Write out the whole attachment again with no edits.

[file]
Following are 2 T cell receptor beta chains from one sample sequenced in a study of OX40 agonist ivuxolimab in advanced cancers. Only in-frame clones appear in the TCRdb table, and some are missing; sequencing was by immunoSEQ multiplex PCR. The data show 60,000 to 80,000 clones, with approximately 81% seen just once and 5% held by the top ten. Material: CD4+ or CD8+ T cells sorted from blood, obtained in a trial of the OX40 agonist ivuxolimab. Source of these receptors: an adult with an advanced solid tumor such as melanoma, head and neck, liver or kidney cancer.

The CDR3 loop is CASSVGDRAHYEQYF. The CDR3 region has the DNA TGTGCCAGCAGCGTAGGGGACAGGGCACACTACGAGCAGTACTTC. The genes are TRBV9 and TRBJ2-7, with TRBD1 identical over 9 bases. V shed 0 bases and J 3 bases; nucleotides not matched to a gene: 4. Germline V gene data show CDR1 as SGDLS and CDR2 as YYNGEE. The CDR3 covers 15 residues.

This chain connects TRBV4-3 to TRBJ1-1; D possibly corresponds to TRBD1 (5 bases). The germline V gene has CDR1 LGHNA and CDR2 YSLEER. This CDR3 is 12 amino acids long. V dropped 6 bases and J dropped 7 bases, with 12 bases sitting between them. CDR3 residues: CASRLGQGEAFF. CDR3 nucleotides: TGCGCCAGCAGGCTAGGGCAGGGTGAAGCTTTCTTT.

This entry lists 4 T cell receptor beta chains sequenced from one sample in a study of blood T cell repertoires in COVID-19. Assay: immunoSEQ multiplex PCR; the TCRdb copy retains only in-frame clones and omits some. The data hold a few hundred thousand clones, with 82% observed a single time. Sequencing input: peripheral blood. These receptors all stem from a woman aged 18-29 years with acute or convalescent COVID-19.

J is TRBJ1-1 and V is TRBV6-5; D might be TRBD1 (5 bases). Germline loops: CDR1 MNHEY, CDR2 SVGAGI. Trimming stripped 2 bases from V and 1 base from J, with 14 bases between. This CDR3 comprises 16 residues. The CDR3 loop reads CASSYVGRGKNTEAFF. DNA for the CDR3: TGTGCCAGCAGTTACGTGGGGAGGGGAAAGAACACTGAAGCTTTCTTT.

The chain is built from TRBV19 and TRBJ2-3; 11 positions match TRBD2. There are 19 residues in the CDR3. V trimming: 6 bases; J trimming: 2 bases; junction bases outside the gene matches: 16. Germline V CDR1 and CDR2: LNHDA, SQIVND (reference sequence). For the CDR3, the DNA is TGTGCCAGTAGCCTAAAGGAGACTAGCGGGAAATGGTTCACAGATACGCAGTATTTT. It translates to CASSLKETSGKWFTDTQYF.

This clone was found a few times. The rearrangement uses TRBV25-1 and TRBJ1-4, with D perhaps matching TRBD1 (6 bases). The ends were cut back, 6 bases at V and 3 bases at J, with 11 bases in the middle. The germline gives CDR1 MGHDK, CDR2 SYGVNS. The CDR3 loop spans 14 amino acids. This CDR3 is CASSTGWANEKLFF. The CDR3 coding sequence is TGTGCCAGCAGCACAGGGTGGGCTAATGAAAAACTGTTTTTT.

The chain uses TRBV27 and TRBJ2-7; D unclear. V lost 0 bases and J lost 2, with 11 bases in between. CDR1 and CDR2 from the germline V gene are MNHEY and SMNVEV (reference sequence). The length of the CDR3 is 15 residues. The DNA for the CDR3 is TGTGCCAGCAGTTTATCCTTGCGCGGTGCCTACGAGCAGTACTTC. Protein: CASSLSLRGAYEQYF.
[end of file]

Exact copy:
Following are 2 T cell receptor beta chains from one sample sequenced in a study of OX40 agonist ivuxolimab in advanced cancers. Only in-frame clones appear in the TCRdb table, and some are missing; sequencing was by immunoSEQ multiplex PCR. The data show 60,000 to 80,000 clones, with approximately 81% seen just once and 5% held by the top ten. Material: CD4+ or CD8+ T cells sorted from blood, obtained in a trial of the OX40 agonist ivuxolimab. Source of these receptors: an adult with an advanced solid tumor such as melanoma, head and neck, liver or kidney cancer.

The CDR3 loop is CASSVGDRAHYEQYF. The CDR3 region has the DNA TGTGCCAGCAGCGTAGGGGACAGGGCACACTACGAGCAGTACTTC. The genes are TRBV9 and TRBJ2-7, with TRBD1 identical over 9 bases. V shed 0 bases and J 3 bases; nucleotides not matched to a gene: 4. Germline V gene data show CDR1 as SGDLS and CDR2 as YYNGEE. The CDR3 covers 15 residues.

This chain connects TRBV4-3 to TRBJ1-1; D possibly corresponds to TRBD1 (5 bases). The germline V gene has CDR1 LGHNA and CDR2 YSLEER. This CDR3 is 12 amino acids long. V dropped 6 bases and J dropped 7 bases, with 12 bases sitting between them. CDR3 residues: CASRLGQGEAFF. CDR3 nucleotides: TGCGCCAGCAGGCTAGGGCAGGGTGAAGCTTTCTTT.

This entry lists 4 T cell receptor beta chains sequenced from one sample in a study of blood T cell repertoires in COVID-19. Assay: immunoSEQ multiplex PCR; the TCRdb copy retains only in-frame clones and omits some. The data hold a few hundred thousand clones, with 82% observed a single time. Sequencing input: peripheral blood. These receptors all stem from a woman aged 18-29 years with acute or convalescent COVID-19.

J is TRBJ1-1 and V is TRBV6-5; D might be TRBD1 (5 bases). Germline loops: CDR1 MNHEY, CDR2 SVGAGI. Trimming stripped 2 bases from V and 1 base from J, with 14 bases between. This CDR3 comprises 16 residues. The CDR3 loop reads CASSYVGRGKNTEAFF. DNA for the CDR3: TGTGCCAGCAGTTACGTGGGGAGGGGAAAGAACACTGAAGCTTTCTTT.

The chain is built from TRBV19 and TRBJ2-3; 11 positions match TRBD2. There are 19 residues in the CDR3. V trimming: 6 bases; J trimming: 2 bases; junction bases outside the gene matches: 16. Germline V CDR1 and CDR2: LNHDA, SQIVND (reference sequence). For the CDR3, the DNA is TGTGCCAGTAGCCTAAAGGAGACTAGCGGGAAATGGTTCACAGATACGCAGTATTTT. It translates to CASSLKETSGKWFTDTQYF.

This clone was found a few times. The rearrangement uses TRBV25-1 and TRBJ1-4, with D perhaps matching TRBD1 (6 bases). The ends were cut back, 6 bases at V and 3 bases at J, with 11 bases in the middle. The germline gives CDR1 MGHDK, CDR2 SYGVNS. The CDR3 loop spans 14 amino acids. This CDR3 is CASSTGWANEKLFF. The CDR3 coding sequence is TGTGCCAGCAGCACAGGGTGGGCTAATGAAAAACTGTTTTTT.

The chain uses TRBV27 and TRBJ2-7; D unclear. V lost 0 bases and J lost 2, with 11 bases in between. CDR1 and CDR2 from the germline V gene are MNHEY and SMNVEV (reference sequence). The length of the CDR3 is 15 residues. The DNA for the CDR3 is TGTGCCAGCAGTTTATCCTTGCGCGGTGCCTACGAGCAGTACTTC. Protein: CASSLSLRGAYEQYF.